Understanding Bookmarks and Favorites

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Firefox allows you to import favorites (those sites that are displayed when you click the Internet Explorer menu item Favorites) from Internet Explorer. Let's first look at how Internet Explorer stores your favorites.

Internet Explorer's Favorites

Windows has the capability to store more than files and folders on the disk. One non-conventional object stored in a folder is a link (which Windows usually calls a shortcut). Windows has a location named My Documents where the user's personal documents and information are stored.

A link is one of the following:

  • A pointer to a file or folder The link might have its own icon, or it might be customized. Changes you can make include changing the target executable or location, changing the icon, setting some relatively unimportant (in the context of this book) advanced options, and enabling security and compatibility.

  • A web URL Web URLs are stored or saved as shortcuts or link objects. A URL shortcut allows modification of the actual URL and the displayed icon. As with file or folder shortcuts, security is also available as an option in the Properties window.

  • A special shortcut There are some special shortcuts that exist. Basically, they take a program's globally unique ID (GUID) as their target name. Windows then looks up the GUID in the Registry and launches the correct application. By default, some of the shortcuts on the Start menu (such as Control Panel) are of this type.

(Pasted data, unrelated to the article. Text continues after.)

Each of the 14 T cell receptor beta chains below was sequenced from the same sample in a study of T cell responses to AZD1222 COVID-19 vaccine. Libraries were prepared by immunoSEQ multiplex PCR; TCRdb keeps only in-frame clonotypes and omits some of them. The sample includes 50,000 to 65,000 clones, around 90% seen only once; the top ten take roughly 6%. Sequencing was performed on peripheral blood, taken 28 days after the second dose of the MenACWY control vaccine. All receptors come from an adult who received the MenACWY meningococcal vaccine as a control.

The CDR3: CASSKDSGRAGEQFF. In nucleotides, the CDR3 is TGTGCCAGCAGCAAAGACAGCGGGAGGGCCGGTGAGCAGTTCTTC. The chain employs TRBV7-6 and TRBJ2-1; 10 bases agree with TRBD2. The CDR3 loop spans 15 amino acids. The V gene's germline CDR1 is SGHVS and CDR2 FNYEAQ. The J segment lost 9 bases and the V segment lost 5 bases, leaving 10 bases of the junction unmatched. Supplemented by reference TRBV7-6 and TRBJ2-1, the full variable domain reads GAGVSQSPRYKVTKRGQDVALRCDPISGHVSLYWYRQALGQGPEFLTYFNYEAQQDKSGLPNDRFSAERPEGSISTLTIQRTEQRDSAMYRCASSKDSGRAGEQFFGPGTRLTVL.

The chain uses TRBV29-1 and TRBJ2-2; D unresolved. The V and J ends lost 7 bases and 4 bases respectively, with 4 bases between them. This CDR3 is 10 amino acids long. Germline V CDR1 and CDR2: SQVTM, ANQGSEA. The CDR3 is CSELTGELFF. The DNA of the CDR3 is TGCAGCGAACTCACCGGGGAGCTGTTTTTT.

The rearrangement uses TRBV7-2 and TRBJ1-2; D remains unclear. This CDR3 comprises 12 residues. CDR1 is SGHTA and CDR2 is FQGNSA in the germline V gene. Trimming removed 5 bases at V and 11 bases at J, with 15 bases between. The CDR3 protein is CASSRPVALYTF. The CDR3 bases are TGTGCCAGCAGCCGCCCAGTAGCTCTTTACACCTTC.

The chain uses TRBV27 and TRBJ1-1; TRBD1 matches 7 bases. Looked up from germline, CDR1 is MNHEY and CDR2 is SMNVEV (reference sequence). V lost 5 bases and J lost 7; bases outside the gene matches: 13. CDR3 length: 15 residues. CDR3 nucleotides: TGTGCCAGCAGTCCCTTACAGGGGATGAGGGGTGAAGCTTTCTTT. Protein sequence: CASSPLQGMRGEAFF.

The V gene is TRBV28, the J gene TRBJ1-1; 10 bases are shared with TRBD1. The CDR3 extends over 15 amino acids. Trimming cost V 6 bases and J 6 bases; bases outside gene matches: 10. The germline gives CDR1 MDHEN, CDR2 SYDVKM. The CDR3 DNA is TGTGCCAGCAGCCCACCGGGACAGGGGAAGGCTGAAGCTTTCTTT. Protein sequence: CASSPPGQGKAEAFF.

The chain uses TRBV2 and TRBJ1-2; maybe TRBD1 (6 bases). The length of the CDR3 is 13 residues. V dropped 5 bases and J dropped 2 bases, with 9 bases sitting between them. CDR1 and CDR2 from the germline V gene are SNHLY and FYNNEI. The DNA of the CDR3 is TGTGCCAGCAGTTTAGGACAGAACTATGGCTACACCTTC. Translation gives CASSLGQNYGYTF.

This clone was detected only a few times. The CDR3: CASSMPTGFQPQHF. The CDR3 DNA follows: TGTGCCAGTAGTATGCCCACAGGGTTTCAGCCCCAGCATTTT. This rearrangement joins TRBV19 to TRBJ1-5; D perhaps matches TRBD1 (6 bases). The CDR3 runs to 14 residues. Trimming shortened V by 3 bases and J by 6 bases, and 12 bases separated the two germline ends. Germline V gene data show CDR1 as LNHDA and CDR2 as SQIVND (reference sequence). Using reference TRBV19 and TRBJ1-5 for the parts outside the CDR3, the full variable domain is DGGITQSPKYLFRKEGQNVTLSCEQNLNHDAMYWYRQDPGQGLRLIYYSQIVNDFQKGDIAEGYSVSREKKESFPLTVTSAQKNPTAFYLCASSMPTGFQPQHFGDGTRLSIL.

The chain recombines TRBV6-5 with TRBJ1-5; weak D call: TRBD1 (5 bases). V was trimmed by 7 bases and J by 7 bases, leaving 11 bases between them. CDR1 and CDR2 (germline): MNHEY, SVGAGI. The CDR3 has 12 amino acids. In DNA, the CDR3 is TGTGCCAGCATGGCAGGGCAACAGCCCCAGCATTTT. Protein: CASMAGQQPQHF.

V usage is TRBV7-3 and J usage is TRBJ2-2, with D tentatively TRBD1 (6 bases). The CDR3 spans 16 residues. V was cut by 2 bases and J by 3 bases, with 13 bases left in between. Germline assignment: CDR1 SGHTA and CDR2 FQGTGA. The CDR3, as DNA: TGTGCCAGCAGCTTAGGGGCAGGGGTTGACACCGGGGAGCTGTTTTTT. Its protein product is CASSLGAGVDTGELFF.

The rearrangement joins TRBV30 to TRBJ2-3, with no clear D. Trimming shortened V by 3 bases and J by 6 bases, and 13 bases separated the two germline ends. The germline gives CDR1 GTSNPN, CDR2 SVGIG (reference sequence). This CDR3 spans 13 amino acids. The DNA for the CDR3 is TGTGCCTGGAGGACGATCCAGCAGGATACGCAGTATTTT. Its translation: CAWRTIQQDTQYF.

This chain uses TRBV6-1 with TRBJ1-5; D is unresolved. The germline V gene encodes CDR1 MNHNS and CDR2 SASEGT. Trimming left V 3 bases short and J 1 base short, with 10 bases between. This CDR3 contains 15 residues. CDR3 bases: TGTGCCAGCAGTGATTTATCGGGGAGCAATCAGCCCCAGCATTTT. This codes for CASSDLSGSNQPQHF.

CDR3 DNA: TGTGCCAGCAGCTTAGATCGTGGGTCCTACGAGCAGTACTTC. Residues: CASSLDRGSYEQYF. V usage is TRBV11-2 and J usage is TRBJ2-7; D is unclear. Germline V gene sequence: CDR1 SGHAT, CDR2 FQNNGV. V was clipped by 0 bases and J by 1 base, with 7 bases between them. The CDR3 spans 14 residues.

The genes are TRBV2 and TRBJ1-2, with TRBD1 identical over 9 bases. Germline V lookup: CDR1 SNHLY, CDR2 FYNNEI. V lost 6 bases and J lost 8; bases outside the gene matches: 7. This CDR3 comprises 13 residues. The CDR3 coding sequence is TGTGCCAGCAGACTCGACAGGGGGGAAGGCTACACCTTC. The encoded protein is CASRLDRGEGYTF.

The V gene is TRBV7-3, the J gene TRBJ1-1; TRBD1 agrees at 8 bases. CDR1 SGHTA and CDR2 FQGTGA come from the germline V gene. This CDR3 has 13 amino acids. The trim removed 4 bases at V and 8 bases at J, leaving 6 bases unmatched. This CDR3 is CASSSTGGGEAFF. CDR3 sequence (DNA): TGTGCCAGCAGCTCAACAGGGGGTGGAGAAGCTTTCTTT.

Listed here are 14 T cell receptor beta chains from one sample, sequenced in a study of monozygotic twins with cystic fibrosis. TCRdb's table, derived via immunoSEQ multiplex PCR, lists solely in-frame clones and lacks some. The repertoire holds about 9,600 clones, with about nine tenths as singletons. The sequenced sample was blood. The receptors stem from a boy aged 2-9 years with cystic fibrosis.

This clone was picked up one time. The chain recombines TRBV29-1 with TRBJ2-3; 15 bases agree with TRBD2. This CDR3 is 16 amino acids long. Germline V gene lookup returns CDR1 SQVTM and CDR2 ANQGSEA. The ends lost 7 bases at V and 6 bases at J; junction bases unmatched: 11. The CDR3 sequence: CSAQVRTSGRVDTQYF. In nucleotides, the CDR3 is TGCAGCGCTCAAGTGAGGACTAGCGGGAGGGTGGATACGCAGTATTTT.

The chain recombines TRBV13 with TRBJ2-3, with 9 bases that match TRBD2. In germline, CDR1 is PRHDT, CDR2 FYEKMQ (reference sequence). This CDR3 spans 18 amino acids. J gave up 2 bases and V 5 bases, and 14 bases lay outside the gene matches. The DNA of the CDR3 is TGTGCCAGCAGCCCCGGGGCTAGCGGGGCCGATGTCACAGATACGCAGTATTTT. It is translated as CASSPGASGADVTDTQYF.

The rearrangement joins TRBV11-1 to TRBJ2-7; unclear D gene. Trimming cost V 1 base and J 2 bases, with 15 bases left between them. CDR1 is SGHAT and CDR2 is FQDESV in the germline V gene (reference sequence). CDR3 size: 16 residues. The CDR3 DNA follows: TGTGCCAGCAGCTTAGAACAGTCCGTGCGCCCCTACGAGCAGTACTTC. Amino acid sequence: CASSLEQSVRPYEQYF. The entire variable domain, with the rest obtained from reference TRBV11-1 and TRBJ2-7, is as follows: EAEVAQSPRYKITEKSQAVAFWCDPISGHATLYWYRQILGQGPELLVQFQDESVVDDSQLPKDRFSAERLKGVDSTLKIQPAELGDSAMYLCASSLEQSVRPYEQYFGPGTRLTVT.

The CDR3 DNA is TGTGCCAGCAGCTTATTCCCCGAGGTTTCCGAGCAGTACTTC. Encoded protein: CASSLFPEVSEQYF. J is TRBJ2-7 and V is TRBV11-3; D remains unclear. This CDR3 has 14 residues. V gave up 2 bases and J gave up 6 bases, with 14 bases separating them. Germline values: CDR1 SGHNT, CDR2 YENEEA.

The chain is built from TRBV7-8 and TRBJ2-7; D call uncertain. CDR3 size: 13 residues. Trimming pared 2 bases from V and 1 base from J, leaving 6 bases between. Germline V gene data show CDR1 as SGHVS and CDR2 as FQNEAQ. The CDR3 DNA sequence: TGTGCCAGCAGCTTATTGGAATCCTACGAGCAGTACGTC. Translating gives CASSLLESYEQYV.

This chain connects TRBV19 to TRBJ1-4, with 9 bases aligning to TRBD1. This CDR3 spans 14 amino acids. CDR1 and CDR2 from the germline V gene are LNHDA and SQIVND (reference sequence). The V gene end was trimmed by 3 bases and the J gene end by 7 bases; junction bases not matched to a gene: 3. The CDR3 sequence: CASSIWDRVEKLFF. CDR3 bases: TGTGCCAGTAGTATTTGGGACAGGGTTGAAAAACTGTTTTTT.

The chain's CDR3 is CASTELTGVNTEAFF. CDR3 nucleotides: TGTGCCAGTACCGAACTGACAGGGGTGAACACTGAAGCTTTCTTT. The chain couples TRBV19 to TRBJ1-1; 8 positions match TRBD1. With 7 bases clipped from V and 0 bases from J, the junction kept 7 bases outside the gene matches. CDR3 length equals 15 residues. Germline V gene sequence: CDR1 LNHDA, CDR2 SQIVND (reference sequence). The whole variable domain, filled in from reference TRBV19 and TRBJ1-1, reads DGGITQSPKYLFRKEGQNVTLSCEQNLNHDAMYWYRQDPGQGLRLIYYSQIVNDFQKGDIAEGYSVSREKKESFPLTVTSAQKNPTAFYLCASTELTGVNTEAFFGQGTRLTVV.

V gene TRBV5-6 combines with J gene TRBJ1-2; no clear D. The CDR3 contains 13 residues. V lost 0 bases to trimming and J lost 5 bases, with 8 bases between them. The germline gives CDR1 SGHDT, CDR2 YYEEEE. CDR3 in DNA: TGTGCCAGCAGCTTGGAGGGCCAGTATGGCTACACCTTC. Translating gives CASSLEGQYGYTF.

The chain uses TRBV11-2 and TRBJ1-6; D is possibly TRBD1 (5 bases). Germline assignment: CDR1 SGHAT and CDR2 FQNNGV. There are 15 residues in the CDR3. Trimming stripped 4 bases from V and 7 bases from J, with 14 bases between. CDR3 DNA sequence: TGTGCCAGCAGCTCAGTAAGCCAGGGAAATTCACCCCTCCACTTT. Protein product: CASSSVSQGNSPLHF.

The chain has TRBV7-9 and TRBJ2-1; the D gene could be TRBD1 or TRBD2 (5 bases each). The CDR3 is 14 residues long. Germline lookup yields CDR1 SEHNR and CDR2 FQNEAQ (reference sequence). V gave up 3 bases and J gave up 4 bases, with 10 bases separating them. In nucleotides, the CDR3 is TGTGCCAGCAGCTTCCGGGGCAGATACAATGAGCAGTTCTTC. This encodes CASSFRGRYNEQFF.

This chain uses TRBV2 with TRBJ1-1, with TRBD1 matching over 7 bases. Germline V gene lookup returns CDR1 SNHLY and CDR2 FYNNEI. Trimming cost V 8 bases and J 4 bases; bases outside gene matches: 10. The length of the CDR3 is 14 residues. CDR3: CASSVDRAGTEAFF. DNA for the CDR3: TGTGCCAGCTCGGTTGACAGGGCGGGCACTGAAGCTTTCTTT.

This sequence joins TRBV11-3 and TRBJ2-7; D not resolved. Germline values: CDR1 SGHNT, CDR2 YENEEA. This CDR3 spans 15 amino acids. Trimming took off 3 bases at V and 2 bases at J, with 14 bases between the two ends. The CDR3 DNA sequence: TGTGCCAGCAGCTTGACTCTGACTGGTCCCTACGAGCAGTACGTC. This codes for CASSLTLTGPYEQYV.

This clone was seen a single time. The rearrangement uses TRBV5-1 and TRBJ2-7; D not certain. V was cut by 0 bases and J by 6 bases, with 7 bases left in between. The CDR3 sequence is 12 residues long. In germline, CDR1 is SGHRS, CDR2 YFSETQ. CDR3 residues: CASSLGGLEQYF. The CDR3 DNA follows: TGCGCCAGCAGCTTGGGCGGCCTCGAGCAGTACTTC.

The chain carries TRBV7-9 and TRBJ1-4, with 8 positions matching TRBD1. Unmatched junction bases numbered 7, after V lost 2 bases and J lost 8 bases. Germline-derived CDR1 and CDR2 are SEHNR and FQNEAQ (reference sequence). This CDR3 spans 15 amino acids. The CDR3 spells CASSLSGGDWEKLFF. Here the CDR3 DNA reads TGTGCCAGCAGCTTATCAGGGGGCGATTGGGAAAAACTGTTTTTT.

Internet Explorer calls them favorites, but Firefox calls them bookmarks. Regardless of the name, and how they are stored or saved, they are the method by which you open web pages without typing the entire URL.

Also, an important part of Windows XP's multiuser capabilities is a folder in the root of the C: drive, called Documents and Settings. Contained in the Documents and Settings folder are subfolders for each user and two special folders:

  • All Users This folder contains items that are common to all logged-on users. When an application is installed that is going to be available to all users, it places a shortcut to its executable in the All Users folder's Start menu. In fact, All Users contains most of the folders that all other users have, and Windows simply merges (so to speak they don't actually mix) your folder in Documents and Settings and the All Users folder.